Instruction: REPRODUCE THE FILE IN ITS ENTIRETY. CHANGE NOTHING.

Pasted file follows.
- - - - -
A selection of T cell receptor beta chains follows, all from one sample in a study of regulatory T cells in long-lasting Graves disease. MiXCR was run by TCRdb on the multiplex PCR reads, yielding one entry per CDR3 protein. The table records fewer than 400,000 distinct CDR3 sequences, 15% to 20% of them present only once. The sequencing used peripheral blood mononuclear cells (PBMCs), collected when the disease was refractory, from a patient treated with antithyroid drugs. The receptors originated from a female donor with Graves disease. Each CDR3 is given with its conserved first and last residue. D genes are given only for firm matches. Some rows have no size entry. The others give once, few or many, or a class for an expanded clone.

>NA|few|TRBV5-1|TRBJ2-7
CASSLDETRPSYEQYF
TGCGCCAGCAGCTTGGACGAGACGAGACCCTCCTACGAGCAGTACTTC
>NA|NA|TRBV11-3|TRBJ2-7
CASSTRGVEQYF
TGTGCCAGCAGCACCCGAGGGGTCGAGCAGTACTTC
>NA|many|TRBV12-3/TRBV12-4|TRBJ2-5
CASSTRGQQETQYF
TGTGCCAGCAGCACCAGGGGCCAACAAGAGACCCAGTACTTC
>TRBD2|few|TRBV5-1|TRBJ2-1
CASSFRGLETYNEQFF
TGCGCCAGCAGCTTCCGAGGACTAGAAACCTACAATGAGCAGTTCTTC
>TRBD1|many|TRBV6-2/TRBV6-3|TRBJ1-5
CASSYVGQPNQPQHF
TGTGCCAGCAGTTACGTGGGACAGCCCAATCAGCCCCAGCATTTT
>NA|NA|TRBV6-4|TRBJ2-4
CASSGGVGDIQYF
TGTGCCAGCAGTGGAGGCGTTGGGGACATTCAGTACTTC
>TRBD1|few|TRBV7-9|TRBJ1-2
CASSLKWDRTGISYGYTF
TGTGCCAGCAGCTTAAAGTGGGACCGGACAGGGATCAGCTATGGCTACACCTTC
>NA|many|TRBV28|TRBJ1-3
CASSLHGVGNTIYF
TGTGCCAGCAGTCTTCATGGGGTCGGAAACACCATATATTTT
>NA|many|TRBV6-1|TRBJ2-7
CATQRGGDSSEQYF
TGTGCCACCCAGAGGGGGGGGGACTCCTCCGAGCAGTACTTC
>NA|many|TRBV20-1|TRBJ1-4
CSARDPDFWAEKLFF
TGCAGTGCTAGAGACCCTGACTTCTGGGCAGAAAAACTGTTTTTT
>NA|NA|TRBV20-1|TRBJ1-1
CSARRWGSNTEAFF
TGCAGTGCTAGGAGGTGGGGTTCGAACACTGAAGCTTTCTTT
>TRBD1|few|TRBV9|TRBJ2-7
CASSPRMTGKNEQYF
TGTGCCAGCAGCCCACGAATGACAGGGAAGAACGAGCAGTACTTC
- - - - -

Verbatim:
A selection of T cell receptor beta chains follows, all from one sample in a study of regulatory T cells in long-lasting Graves disease. MiXCR was run by TCRdb on the multiplex PCR reads, yielding one entry per CDR3 protein. The table records fewer than 400,000 distinct CDR3 sequences, 15% to 20% of them present only once. The sequencing used peripheral blood mononuclear cells (PBMCs), collected when the disease was refractory, from a patient treated with antithyroid drugs. The receptors originated from a female donor with Graves disease. Each CDR3 is given with its conserved first and last residue. D genes are given only for firm matches. Some rows have no size entry. The others give once, few or many, or a class for an expanded clone.

>NA|few|TRBV5-1|TRBJ2-7
CASSLDETRPSYEQYF
TGCGCCAGCAGCTTGGACGAGACGAGACCCTCCTACGAGCAGTACTTC
>NA|NA|TRBV11-3|TRBJ2-7
CASSTRGVEQYF
TGTGCCAGCAGCACCCGAGGGGTCGAGCAGTACTTC
>NA|many|TRBV12-3/TRBV12-4|TRBJ2-5
CASSTRGQQETQYF
TGTGCCAGCAGCACCAGGGGCCAACAAGAGACCCAGTACTTC
>TRBD2|few|TRBV5-1|TRBJ2-1
CASSFRGLETYNEQFF
TGCGCCAGCAGCTTCCGAGGACTAGAAACCTACAATGAGCAGTTCTTC
>TRBD1|many|TRBV6-2/TRBV6-3|TRBJ1-5
CASSYVGQPNQPQHF
TGTGCCAGCAGTTACGTGGGACAGCCCAATCAGCCCCAGCATTTT
>NA|NA|TRBV6-4|TRBJ2-4
CASSGGVGDIQYF
TGTGCCAGCAGTGGAGGCGTTGGGGACATTCAGTACTTC
>TRBD1|few|TRBV7-9|TRBJ1-2
CASSLKWDRTGISYGYTF
TGTGCCAGCAGCTTAAAGTGGGACCGGACAGGGATCAGCTATGGCTACACCTTC
>NA|many|TRBV28|TRBJ1-3
CASSLHGVGNTIYF
TGTGCCAGCAGTCTTCATGGGGTCGGAAACACCATATATTTT
>NA|many|TRBV6-1|TRBJ2-7
CATQRGGDSSEQYF
TGTGCCACCCAGAGGGGGGGGGACTCCTCCGAGCAGTACTTC
>NA|many|TRBV20-1|TRBJ1-4
CSARDPDFWAEKLFF
TGCAGTGCTAGAGACCCTGACTTCTGGGCAGAAAAACTGTTTTTT
>NA|NA|TRBV20-1|TRBJ1-1
CSARRWGSNTEAFF
TGCAGTGCTAGGAGGTGGGGTTCGAACACTGAAGCTTTCTTT
>TRBD1|few|TRBV9|TRBJ2-7
CASSPRMTGKNEQYF
TGTGCCAGCAGCCCACGAATGACAGGGAAGAACGAGCAGTACTTC